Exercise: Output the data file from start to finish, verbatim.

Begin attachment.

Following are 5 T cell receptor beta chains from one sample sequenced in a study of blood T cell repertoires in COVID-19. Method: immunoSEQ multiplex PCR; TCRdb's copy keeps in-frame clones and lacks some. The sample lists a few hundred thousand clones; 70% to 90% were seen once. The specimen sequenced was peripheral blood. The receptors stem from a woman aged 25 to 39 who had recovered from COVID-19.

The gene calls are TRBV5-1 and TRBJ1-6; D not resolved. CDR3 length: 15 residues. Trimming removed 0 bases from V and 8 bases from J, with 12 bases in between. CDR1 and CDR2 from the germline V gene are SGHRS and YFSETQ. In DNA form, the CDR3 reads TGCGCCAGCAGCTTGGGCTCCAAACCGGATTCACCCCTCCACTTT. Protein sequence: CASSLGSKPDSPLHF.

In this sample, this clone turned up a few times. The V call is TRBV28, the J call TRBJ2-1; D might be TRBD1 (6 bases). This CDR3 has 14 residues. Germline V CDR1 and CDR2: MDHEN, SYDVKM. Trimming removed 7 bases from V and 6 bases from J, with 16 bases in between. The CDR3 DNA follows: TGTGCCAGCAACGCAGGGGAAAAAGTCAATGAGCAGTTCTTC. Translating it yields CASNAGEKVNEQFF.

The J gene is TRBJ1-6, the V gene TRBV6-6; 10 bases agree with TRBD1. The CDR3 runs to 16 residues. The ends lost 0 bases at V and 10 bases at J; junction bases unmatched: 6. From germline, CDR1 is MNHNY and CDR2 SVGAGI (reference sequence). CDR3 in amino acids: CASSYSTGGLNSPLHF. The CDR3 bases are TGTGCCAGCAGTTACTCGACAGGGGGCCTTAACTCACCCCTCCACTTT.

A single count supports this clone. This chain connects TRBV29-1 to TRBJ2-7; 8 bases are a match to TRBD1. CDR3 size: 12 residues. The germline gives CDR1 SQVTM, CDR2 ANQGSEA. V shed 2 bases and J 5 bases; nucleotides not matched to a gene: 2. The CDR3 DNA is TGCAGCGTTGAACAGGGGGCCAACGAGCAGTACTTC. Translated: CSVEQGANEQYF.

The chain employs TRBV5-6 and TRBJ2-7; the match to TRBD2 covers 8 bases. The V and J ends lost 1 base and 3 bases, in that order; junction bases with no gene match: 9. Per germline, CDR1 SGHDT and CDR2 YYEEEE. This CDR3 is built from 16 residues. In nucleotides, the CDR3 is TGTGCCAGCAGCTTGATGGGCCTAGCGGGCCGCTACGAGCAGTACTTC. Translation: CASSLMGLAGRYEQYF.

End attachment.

Following are 5 T cell receptor beta chains from one sample sequenced in a study of blood T cell repertoires in COVID-19. Method: immunoSEQ multiplex PCR; TCRdb's copy keeps in-frame clones and lacks some. The sample lists a few hundred thousand clones; 70% to 90% were seen once. The specimen sequenced was peripheral blood. The receptors stem from a woman aged 25 to 39 who had recovered from COVID-19.

The gene calls are TRBV5-1 and TRBJ1-6; D not resolved. CDR3 length: 15 residues. Trimming removed 0 bases from V and 8 bases from J, with 12 bases in between. CDR1 and CDR2 from the germline V gene are SGHRS and YFSETQ. In DNA form, the CDR3 reads TGCGCCAGCAGCTTGGGCTCCAAACCGGATTCACCCCTCCACTTT. Protein sequence: CASSLGSKPDSPLHF.

In this sample, this clone turned up a few times. The V call is TRBV28, the J call TRBJ2-1; D might be TRBD1 (6 bases). This CDR3 has 14 residues. Germline V CDR1 and CDR2: MDHEN, SYDVKM. Trimming removed 7 bases from V and 6 bases from J, with 16 bases in between. The CDR3 DNA follows: TGTGCCAGCAACGCAGGGGAAAAAGTCAATGAGCAGTTCTTC. Translating it yields CASNAGEKVNEQFF.

The J gene is TRBJ1-6, the V gene TRBV6-6; 10 bases agree with TRBD1. The CDR3 runs to 16 residues. The ends lost 0 bases at V and 10 bases at J; junction bases unmatched: 6. From germline, CDR1 is MNHNY and CDR2 SVGAGI (reference sequence). CDR3 in amino acids: CASSYSTGGLNSPLHF. The CDR3 bases are TGTGCCAGCAGTTACTCGACAGGGGGCCTTAACTCACCCCTCCACTTT.

A single count supports this clone. This chain connects TRBV29-1 to TRBJ2-7; 8 bases are a match to TRBD1. CDR3 size: 12 residues. The germline gives CDR1 SQVTM, CDR2 ANQGSEA. V shed 2 bases and J 5 bases; nucleotides not matched to a gene: 2. The CDR3 DNA is TGCAGCGTTGAACAGGGGGCCAACGAGCAGTACTTC. Translated: CSVEQGANEQYF.

The chain employs TRBV5-6 and TRBJ2-7; the match to TRBD2 covers 8 bases. The V and J ends lost 1 base and 3 bases, in that order; junction bases with no gene match: 9. Per germline, CDR1 SGHDT and CDR2 YYEEEE. This CDR3 is built from 16 residues. In nucleotides, the CDR3 is TGTGCCAGCAGCTTGATGGGCCTAGCGGGCCGCTACGAGCAGTACTTC. Translation: CASSLMGLAGRYEQYF.